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ANIMALS | Rare sighting

Scientists spot whale not seen in Canada for years


Cheryl Santa Maria
Digital Reporter

Thursday, September 27, 2018, 4:58 PM - Over the summer, a group of biologists and members of the Canadian Coast Guard reported a sighting of an endangered sei whales in Canadian waters for the first time in more than 50 years.

The researchers weren't on the lookout for the whales, but were alerted to their presence by floating sonar devices that detected their calls under the water.

"This was very exciting because we didn't expect it," Thomas Doniol-Valcroze, a research biologist with the Department of Fisheries and Oceans, told the Canadian Press (CP).

"People on my team had never seen them ... Sei whales are so rare nobody is actually completely sure what they sound like here in the Northeast Pacific."

RELATED: Killer whales spotted with dolphins in Nova Scotia

A sei whale (Balaenoptera borealis) mother and calf seen in a photo captured by U.S. researchers (Christin Khan, NOAA /NEFSC)

The sei whale is one of the fastest whales in the world, reaching speeds up to 50 km/h over short distances.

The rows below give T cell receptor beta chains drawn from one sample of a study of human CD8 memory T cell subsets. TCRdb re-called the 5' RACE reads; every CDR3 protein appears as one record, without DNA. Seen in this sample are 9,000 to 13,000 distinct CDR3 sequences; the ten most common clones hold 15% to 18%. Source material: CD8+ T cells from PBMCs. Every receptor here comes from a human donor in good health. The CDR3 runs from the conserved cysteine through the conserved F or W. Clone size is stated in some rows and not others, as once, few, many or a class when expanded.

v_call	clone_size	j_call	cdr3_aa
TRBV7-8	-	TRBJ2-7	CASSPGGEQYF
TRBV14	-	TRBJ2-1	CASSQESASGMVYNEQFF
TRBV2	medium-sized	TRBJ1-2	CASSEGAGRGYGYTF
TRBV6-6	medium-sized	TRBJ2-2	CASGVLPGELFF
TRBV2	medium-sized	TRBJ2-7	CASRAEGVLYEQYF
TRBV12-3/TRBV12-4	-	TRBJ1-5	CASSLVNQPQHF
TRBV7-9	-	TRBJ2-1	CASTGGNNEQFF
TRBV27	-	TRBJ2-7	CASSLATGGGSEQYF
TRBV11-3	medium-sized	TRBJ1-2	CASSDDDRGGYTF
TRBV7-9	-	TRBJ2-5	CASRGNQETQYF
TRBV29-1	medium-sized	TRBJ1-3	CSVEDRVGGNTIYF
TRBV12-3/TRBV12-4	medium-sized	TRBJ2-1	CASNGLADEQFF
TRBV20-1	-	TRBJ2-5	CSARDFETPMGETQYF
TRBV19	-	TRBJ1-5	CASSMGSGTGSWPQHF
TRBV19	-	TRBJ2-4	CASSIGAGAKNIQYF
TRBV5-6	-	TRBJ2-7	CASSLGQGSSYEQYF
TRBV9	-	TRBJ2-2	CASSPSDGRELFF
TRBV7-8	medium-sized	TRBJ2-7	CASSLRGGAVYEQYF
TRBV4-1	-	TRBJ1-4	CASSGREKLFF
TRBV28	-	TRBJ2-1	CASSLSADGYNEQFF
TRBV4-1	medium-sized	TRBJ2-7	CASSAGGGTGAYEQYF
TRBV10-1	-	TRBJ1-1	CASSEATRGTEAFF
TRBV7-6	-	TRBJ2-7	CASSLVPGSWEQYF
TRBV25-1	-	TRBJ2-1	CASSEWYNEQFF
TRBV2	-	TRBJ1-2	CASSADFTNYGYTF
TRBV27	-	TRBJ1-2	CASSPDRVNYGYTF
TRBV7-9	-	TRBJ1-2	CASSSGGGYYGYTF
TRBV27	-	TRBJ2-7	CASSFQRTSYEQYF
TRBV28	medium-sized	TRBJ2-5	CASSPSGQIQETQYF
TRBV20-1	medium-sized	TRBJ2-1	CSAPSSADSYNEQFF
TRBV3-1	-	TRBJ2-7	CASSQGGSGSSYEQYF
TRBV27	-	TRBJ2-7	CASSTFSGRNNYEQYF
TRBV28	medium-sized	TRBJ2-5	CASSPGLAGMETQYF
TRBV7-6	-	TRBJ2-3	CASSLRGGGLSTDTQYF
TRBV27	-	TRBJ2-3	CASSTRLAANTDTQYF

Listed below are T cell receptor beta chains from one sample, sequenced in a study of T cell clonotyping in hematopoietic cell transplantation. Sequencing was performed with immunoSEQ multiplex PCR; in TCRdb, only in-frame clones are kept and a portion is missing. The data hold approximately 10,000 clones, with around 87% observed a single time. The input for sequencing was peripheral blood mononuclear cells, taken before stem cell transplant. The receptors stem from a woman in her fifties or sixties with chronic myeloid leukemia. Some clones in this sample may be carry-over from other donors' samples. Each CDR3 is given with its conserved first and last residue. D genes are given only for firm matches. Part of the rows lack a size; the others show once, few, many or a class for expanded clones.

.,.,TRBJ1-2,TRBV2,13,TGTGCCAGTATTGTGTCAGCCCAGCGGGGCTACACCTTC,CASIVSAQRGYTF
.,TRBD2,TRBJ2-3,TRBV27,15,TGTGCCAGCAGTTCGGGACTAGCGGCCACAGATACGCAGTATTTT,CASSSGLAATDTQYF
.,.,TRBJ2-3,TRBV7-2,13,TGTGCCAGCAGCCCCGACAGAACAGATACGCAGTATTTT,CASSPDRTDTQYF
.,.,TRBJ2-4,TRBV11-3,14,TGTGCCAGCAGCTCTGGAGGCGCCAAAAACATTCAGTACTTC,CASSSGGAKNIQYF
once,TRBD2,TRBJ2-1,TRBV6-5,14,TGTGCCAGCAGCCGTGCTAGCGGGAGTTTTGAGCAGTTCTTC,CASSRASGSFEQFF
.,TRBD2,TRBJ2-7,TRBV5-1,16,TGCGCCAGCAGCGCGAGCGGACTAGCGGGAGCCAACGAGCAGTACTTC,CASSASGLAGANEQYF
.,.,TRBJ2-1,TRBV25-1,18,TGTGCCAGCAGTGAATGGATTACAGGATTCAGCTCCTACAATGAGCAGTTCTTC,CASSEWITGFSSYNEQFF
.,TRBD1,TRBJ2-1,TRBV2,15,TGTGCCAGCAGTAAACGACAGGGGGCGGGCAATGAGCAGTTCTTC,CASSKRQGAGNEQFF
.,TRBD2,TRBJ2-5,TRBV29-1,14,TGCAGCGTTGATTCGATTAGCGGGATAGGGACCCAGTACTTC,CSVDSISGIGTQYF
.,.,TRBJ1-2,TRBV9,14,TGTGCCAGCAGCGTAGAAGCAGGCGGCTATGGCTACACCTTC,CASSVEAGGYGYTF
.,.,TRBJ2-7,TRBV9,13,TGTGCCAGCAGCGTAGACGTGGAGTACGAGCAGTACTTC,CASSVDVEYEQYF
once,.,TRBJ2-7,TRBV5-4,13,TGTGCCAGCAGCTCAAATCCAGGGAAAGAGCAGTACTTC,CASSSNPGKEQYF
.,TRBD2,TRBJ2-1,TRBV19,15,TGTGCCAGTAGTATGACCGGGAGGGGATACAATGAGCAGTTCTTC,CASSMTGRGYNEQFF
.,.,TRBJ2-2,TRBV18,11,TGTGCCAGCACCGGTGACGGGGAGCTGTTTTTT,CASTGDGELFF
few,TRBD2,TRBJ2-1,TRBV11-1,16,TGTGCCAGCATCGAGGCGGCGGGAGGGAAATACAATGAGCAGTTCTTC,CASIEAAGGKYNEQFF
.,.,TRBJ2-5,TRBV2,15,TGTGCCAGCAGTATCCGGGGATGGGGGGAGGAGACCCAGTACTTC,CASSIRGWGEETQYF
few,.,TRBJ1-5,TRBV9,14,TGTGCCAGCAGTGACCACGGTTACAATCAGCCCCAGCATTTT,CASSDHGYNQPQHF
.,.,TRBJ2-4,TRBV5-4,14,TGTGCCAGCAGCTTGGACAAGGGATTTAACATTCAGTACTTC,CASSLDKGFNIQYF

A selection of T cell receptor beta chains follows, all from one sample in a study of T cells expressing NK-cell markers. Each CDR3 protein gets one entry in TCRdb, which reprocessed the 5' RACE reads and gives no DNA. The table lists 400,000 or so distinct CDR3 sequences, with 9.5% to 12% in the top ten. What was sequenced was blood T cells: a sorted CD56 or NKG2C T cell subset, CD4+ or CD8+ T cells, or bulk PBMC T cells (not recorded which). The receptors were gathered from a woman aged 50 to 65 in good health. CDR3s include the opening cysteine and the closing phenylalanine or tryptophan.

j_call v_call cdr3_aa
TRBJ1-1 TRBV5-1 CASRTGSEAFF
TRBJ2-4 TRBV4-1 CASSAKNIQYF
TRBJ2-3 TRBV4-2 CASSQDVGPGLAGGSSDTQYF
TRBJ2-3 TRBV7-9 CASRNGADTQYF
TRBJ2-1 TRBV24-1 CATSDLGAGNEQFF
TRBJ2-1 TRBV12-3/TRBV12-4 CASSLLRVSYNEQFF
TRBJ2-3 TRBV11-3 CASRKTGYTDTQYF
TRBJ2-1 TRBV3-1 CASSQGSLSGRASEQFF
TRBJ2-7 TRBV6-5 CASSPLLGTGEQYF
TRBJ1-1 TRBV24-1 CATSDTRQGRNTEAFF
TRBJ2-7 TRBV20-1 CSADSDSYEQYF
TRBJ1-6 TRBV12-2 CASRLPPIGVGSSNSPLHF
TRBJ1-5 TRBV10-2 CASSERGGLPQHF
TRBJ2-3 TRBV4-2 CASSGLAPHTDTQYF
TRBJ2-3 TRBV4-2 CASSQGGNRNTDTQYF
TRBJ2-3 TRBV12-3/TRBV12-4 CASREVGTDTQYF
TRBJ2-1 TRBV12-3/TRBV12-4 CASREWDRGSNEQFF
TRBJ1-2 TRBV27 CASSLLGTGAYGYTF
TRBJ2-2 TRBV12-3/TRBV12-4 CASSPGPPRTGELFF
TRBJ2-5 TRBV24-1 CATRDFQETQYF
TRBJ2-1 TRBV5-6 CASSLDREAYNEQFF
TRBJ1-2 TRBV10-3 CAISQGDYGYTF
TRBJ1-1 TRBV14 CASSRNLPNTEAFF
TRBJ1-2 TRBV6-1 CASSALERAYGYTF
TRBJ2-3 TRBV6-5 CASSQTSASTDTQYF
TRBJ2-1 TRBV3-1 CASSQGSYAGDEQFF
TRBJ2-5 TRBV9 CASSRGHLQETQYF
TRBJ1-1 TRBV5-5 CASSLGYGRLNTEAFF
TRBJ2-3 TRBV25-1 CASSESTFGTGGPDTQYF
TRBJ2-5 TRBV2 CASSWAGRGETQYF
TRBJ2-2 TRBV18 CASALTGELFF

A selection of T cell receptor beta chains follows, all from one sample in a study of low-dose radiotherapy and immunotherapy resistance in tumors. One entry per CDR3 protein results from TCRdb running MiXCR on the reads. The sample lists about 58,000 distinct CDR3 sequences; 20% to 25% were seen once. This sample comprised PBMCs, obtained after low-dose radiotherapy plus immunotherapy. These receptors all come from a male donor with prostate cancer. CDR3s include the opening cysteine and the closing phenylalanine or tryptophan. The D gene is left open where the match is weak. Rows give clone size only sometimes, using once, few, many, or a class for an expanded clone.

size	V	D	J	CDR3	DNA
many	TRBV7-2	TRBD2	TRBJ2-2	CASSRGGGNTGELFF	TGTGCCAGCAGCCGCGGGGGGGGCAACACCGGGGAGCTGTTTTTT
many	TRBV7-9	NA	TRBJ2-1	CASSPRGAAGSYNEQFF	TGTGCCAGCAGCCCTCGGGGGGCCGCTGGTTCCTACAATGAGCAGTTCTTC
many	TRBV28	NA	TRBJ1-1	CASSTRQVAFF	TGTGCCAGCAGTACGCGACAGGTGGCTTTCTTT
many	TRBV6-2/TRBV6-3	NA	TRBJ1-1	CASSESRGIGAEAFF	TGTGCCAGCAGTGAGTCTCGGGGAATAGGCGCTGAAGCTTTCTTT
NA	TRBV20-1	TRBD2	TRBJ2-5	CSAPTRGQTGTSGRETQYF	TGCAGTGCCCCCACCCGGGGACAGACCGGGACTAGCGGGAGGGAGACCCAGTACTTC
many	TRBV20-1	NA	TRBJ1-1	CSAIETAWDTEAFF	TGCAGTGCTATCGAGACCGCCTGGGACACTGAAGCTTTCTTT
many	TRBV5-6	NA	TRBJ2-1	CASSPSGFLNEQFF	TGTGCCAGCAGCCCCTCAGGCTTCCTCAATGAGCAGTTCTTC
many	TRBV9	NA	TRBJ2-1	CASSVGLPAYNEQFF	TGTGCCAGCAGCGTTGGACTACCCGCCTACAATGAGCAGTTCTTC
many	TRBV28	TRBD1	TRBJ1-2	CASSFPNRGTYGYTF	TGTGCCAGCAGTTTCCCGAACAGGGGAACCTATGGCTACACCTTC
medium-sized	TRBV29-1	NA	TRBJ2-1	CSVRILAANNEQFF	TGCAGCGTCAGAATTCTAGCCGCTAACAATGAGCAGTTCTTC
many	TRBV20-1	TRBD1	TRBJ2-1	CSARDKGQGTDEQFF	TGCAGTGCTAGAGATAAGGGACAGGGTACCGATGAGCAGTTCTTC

At their peak, there were more than 60,000 of them in the North Pacific, but their population dwindled due to over-hunting, a practice that was banned in the 1960s. Sei whales are listed as an endangered species in Canada.

VIDEO: PROTECTIONS FOR BELUGA WHALES



While there have been two sei whale sightings in U.S. waters between 1991 and 2001, there have been none in Canada.

Doniol-Valcroze said his team started hearing noises that sounded similar to sei whales off the coast of B.C. and began to investigate. That led to the discovery of five large whales swimming alongside a pod of fin whales.

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The scientists were surveying the waters as part of a 10-week study commissioned by the federal government, aimed at estimating all marine mammal populations in Canada's Pacific. The team says it did not see enough sei whales to accurately estimate how many of them are in Canadian waters.

The complete findings of the survey will be published in a year. 

VIDEO: KILLER WHALES AND DEER SEEN SWIMMING TOGETHER IN CANADIAN WATERS



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